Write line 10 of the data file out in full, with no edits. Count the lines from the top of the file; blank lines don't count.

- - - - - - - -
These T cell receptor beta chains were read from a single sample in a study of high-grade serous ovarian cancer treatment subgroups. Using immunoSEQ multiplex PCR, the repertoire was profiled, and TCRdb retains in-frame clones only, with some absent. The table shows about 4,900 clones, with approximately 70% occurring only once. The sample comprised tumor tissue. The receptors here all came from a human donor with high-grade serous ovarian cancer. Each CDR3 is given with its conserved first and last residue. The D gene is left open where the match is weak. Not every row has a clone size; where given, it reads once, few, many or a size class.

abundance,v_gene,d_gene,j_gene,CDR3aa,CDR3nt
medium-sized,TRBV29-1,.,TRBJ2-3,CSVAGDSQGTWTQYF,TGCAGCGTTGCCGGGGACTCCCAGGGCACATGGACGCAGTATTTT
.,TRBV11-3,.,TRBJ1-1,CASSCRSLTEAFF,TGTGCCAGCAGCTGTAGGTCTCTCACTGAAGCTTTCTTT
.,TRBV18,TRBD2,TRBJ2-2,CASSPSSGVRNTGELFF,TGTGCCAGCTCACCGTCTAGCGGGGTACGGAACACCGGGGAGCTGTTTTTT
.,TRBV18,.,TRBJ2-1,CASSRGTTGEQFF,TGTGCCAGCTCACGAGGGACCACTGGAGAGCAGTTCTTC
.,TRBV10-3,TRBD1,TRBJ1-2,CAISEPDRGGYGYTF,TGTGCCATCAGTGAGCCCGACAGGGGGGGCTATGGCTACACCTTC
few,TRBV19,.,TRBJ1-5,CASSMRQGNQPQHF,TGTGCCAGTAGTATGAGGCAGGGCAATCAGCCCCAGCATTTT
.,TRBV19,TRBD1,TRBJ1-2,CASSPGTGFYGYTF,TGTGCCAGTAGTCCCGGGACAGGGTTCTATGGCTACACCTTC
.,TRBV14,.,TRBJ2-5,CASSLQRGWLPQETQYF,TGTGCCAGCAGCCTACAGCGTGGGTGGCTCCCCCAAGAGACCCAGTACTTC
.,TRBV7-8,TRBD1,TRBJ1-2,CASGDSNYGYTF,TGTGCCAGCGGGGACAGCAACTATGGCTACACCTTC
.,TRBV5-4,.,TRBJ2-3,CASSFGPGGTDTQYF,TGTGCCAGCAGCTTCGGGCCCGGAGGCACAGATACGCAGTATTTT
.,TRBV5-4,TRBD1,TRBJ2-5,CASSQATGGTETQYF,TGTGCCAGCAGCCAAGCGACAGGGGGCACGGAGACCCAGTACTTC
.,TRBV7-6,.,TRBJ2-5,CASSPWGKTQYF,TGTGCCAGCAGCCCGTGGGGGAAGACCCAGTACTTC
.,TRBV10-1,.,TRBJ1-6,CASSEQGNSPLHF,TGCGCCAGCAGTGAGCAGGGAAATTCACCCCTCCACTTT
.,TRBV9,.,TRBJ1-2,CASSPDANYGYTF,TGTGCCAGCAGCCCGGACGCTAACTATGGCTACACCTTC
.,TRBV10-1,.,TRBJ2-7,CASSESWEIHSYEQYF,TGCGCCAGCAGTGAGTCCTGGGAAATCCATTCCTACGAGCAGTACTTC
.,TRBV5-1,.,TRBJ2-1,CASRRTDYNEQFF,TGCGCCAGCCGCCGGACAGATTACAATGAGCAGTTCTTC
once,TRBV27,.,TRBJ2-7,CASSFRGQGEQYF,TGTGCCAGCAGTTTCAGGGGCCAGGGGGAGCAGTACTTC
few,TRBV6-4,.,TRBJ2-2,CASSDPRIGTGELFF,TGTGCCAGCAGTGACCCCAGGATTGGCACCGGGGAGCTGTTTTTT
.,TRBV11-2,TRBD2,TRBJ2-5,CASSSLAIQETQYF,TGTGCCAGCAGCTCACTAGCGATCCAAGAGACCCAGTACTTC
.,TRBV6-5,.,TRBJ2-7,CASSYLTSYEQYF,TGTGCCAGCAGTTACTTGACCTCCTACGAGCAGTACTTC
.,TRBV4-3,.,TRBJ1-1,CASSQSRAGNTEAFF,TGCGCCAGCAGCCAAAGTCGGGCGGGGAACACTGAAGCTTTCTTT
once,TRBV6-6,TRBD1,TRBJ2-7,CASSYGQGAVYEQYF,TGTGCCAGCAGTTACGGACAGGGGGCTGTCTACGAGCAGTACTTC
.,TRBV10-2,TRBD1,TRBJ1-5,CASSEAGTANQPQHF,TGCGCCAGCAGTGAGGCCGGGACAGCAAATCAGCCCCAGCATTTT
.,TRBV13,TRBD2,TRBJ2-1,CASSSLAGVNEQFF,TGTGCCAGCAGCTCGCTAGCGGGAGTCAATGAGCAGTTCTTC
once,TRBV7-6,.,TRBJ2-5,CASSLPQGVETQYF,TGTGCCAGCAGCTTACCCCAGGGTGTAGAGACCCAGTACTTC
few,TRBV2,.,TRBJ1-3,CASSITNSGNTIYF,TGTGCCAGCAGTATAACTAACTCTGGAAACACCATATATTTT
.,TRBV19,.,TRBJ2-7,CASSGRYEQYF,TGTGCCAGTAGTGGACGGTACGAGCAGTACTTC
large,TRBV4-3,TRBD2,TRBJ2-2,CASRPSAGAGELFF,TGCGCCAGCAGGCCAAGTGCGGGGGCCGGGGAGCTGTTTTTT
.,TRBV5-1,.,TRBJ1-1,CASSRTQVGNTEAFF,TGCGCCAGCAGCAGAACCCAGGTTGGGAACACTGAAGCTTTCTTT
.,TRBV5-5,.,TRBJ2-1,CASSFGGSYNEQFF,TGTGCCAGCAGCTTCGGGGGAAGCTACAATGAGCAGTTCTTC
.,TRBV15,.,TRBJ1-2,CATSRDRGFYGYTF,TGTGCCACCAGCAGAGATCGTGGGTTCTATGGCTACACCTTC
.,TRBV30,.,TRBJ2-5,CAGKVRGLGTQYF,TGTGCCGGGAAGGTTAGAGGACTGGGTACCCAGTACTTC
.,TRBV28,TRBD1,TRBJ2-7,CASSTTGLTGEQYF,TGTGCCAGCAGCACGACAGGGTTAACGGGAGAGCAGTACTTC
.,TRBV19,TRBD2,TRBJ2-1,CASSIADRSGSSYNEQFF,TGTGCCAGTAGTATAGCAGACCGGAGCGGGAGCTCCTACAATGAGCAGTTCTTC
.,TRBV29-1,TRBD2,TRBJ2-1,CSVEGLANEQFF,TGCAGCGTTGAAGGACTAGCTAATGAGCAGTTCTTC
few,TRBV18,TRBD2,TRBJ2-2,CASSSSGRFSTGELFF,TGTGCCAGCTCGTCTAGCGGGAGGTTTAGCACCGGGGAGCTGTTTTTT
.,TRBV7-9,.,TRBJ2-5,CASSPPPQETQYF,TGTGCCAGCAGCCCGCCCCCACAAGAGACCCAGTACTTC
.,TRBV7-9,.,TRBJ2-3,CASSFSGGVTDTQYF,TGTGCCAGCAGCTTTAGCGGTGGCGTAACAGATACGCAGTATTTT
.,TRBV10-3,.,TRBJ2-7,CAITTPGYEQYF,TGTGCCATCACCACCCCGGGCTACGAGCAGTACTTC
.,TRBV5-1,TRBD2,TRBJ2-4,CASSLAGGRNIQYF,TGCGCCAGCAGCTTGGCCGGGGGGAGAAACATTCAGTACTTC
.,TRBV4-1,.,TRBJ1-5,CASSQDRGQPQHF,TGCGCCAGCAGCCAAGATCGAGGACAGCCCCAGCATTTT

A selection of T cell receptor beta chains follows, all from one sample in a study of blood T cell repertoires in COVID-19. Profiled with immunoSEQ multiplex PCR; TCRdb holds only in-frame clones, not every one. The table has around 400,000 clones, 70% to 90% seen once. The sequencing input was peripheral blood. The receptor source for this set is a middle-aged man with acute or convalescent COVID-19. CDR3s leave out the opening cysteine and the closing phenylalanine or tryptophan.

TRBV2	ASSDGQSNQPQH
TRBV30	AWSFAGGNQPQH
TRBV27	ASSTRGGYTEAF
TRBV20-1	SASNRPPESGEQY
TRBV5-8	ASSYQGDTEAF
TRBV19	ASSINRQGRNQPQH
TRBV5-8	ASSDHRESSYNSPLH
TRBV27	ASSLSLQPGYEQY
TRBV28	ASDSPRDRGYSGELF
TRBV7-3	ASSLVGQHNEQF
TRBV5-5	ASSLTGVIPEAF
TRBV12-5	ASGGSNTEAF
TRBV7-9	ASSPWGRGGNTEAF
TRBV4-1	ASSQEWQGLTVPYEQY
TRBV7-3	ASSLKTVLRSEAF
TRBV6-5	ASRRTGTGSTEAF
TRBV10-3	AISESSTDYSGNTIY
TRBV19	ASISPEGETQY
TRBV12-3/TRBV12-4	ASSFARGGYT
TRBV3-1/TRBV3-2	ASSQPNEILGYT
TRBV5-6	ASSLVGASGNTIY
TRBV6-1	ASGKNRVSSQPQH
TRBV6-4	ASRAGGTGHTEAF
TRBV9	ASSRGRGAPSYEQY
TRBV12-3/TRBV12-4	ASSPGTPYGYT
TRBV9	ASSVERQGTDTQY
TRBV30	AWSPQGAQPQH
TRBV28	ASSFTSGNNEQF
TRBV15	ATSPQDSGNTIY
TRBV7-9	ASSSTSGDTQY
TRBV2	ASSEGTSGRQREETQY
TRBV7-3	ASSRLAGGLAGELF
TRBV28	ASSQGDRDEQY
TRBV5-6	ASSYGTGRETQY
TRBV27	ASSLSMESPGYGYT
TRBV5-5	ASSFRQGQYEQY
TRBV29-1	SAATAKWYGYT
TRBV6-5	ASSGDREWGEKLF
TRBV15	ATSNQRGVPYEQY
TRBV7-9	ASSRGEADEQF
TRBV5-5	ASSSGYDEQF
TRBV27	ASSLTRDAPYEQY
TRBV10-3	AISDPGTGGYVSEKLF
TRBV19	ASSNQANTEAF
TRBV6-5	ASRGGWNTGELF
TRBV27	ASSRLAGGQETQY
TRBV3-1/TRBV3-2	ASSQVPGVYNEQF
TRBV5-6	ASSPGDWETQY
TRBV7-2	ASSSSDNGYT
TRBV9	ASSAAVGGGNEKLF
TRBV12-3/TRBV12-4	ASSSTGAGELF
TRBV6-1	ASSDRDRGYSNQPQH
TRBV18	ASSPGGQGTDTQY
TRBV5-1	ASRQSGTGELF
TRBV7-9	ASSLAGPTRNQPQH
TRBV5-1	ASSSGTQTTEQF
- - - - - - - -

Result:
.,TRBV14,.,TRBJ2-5,CASSLQRGWLPQETQYF,TGTGCCAGCAGCCTACAGCGTGGGTGGCTCCCCCAAGAGACCCAGTACTTC